Brian Chung will be the first one to tell you he considers himself a bit of a late bloomer. It wasn't until he graduated high school and was shopping around different career choices that he thought of going into the games industry. A passion for technology and graphic design and a childhood love for games led him to think it could be the perfect industry for him.
"When I graduated from high school, and then eventually college with a background in graphic design, the games industry looked pretty bleak," Chung says. "But anybody who wanted to get into the industry at the time knew you had to work for a AAA company."
"BioWare had noticed my models I had posted and had seen all the help I was giving to people in the forums."
To pass the time, Chung says he worked for a dot-com company in the late '90s, scoping through job postings at major developers, but when nothing came up, he decided to go back to school to further his education in game development.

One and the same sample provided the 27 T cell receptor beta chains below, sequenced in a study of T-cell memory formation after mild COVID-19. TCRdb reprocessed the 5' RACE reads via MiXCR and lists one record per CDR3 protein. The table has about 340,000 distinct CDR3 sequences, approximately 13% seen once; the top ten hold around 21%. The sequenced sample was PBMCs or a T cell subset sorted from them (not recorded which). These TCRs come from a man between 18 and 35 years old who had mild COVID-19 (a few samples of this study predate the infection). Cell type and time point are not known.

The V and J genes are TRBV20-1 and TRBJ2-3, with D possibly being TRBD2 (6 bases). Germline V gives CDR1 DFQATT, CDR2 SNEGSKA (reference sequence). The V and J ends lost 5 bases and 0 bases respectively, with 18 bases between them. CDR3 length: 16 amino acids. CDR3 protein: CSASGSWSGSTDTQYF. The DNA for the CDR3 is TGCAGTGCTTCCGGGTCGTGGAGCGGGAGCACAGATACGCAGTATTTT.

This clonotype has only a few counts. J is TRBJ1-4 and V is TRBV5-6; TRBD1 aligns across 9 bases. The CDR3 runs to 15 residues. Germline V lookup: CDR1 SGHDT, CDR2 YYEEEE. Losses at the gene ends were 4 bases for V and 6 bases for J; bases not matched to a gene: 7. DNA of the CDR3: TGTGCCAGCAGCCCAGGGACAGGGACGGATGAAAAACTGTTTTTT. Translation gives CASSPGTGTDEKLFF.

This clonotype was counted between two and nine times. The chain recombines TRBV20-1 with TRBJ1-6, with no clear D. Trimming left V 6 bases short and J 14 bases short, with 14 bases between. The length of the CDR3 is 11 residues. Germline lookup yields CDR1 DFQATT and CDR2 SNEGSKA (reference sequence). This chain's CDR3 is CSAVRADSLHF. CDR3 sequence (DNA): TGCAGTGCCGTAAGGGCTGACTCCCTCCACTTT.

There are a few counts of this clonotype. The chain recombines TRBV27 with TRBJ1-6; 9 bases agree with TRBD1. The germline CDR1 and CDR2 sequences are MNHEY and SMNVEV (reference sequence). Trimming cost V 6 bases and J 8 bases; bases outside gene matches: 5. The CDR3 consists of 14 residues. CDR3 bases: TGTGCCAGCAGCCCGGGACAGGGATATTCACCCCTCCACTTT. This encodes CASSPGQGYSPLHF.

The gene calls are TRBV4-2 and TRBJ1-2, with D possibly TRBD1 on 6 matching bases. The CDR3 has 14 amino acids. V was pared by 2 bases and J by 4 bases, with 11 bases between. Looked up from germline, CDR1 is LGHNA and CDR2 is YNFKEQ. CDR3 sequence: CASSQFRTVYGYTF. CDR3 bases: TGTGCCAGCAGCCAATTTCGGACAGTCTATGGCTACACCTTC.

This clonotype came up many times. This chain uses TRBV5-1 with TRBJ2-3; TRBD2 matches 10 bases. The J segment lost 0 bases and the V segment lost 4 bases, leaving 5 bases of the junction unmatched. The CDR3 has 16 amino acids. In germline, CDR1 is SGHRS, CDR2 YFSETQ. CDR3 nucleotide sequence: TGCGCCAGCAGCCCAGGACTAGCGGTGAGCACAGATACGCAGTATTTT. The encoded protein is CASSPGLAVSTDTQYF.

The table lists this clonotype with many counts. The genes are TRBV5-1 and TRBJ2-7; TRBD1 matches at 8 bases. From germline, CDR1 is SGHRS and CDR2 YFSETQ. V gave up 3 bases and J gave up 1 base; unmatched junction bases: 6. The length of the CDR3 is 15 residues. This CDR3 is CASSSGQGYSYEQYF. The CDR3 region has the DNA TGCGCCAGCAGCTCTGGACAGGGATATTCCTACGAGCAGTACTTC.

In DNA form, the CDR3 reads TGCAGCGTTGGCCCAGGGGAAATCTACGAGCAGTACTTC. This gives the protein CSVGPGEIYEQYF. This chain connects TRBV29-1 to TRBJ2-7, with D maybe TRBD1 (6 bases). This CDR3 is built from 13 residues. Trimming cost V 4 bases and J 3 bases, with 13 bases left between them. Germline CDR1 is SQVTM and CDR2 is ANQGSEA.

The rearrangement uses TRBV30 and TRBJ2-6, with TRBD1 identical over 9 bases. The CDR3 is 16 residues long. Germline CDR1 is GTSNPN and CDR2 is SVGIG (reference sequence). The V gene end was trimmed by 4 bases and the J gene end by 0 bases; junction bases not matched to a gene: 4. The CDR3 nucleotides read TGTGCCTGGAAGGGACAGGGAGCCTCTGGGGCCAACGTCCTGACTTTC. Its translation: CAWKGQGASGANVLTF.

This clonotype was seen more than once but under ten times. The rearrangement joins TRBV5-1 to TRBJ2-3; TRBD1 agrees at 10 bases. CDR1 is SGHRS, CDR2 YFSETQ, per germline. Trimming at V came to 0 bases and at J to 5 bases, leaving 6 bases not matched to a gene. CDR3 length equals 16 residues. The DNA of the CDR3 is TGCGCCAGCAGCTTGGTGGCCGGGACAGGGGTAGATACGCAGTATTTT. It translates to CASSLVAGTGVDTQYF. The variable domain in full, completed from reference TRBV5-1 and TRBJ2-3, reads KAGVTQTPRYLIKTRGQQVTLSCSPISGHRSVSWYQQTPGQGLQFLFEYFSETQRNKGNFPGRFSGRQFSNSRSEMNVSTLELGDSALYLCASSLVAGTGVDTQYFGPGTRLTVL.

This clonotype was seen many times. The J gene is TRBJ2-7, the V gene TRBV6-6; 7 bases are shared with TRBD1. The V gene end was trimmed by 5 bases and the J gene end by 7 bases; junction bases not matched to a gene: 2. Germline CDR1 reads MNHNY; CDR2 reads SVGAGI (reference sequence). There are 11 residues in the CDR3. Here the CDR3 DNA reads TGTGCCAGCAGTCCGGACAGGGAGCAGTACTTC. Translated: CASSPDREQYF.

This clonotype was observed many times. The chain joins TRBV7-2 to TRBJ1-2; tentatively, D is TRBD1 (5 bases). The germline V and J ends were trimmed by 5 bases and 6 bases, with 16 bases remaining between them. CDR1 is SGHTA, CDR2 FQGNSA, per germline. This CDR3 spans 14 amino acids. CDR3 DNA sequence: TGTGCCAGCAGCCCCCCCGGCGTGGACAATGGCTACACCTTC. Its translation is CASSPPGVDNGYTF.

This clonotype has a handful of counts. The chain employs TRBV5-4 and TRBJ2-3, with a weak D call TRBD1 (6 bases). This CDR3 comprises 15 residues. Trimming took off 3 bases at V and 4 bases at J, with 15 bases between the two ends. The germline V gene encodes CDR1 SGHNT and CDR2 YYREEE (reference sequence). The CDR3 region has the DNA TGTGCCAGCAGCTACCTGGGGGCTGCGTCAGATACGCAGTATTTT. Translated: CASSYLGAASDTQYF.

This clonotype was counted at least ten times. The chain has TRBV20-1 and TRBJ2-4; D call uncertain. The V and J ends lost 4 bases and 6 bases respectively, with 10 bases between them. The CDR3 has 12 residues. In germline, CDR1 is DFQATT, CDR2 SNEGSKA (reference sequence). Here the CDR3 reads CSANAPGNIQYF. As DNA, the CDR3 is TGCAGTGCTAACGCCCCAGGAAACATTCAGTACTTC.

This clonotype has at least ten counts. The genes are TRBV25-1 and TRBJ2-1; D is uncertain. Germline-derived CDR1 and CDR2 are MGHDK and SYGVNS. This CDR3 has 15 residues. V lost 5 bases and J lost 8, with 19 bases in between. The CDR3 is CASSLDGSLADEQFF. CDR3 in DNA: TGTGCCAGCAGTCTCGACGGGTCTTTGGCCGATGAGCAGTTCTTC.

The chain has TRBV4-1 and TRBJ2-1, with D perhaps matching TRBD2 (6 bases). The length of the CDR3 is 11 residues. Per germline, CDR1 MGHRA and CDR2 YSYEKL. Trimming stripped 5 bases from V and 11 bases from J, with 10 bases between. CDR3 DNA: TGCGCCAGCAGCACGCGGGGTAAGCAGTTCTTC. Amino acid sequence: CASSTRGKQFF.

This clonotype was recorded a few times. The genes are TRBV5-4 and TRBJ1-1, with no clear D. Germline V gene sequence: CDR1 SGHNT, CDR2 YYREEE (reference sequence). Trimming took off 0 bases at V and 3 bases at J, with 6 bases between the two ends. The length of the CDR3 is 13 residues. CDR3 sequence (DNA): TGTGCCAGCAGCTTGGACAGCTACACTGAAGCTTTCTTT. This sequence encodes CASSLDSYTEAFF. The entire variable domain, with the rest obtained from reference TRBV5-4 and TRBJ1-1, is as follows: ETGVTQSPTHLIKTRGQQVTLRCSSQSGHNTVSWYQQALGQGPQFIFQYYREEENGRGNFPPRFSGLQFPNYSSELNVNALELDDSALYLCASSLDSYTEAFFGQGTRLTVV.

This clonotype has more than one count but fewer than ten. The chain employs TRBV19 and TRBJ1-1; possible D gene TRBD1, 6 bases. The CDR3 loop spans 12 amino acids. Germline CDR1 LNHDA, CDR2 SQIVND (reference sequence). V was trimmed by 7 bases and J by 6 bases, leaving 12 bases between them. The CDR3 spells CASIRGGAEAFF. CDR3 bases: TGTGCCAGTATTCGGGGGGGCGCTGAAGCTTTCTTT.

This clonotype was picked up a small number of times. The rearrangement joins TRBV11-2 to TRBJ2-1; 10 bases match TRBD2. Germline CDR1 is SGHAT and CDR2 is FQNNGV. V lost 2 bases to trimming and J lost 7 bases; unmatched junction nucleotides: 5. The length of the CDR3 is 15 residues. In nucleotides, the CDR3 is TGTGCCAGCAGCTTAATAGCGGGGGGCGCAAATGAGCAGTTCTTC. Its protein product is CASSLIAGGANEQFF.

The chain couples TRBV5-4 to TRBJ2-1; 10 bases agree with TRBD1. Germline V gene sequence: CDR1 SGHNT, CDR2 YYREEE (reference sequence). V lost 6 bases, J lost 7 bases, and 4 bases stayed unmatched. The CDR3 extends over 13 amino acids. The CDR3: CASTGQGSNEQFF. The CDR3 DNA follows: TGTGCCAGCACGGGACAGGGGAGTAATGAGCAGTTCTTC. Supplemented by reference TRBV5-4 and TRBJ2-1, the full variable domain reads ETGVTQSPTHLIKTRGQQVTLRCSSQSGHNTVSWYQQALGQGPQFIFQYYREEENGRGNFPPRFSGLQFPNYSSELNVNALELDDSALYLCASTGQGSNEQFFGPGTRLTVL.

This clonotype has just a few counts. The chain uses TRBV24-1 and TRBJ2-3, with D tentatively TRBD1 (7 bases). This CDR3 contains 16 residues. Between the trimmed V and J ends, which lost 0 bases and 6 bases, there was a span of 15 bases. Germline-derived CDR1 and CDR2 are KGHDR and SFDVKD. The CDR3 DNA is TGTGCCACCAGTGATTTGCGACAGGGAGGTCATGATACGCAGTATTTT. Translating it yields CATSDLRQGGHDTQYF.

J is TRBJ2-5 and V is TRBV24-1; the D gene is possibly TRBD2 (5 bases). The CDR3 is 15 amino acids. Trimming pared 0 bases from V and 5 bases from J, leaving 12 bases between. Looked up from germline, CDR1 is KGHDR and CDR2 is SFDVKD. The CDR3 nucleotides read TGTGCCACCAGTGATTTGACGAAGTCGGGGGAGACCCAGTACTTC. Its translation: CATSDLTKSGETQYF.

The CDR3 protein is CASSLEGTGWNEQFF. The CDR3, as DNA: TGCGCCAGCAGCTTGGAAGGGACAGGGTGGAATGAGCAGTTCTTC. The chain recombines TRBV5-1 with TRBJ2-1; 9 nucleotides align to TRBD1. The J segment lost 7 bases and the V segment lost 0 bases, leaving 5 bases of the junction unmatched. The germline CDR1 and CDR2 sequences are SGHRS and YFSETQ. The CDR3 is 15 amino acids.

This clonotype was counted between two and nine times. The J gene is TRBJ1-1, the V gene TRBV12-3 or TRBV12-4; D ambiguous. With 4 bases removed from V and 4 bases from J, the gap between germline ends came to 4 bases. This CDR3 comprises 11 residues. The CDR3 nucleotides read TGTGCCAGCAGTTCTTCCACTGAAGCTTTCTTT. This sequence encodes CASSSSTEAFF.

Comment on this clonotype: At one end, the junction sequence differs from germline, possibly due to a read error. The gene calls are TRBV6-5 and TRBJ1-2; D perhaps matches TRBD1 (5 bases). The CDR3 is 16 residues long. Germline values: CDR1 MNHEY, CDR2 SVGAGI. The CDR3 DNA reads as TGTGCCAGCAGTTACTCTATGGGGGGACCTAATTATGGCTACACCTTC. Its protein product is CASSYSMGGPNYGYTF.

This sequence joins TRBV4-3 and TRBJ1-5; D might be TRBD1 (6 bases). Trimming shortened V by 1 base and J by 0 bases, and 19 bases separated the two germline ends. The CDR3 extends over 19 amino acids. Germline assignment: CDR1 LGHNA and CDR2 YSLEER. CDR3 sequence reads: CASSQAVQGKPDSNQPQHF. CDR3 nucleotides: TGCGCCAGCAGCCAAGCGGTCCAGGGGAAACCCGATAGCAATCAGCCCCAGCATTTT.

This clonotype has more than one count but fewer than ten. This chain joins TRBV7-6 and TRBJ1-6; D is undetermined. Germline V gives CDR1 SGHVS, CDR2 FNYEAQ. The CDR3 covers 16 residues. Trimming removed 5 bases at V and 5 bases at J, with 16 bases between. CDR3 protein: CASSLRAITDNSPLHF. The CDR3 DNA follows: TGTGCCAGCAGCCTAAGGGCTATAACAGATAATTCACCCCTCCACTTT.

"One great thing that happened to me while I was at school was that Neverwinter came out," Chung says.
Much like Burton, Chung began to modify different aspects of the game and put them out on the web for people to see and comment on. He also became a well-known name on different Neverwinter forums, lending help to people whenever he got a chance. Also, like Burton, he was sitting at work when he got a call.
"BioWare had noticed my models I had posted and had seen all the help I was giving to people in the forums. They basically said, 'We've got a game we could use you on. Are you interested? That was my big break I had been waiting for," he says.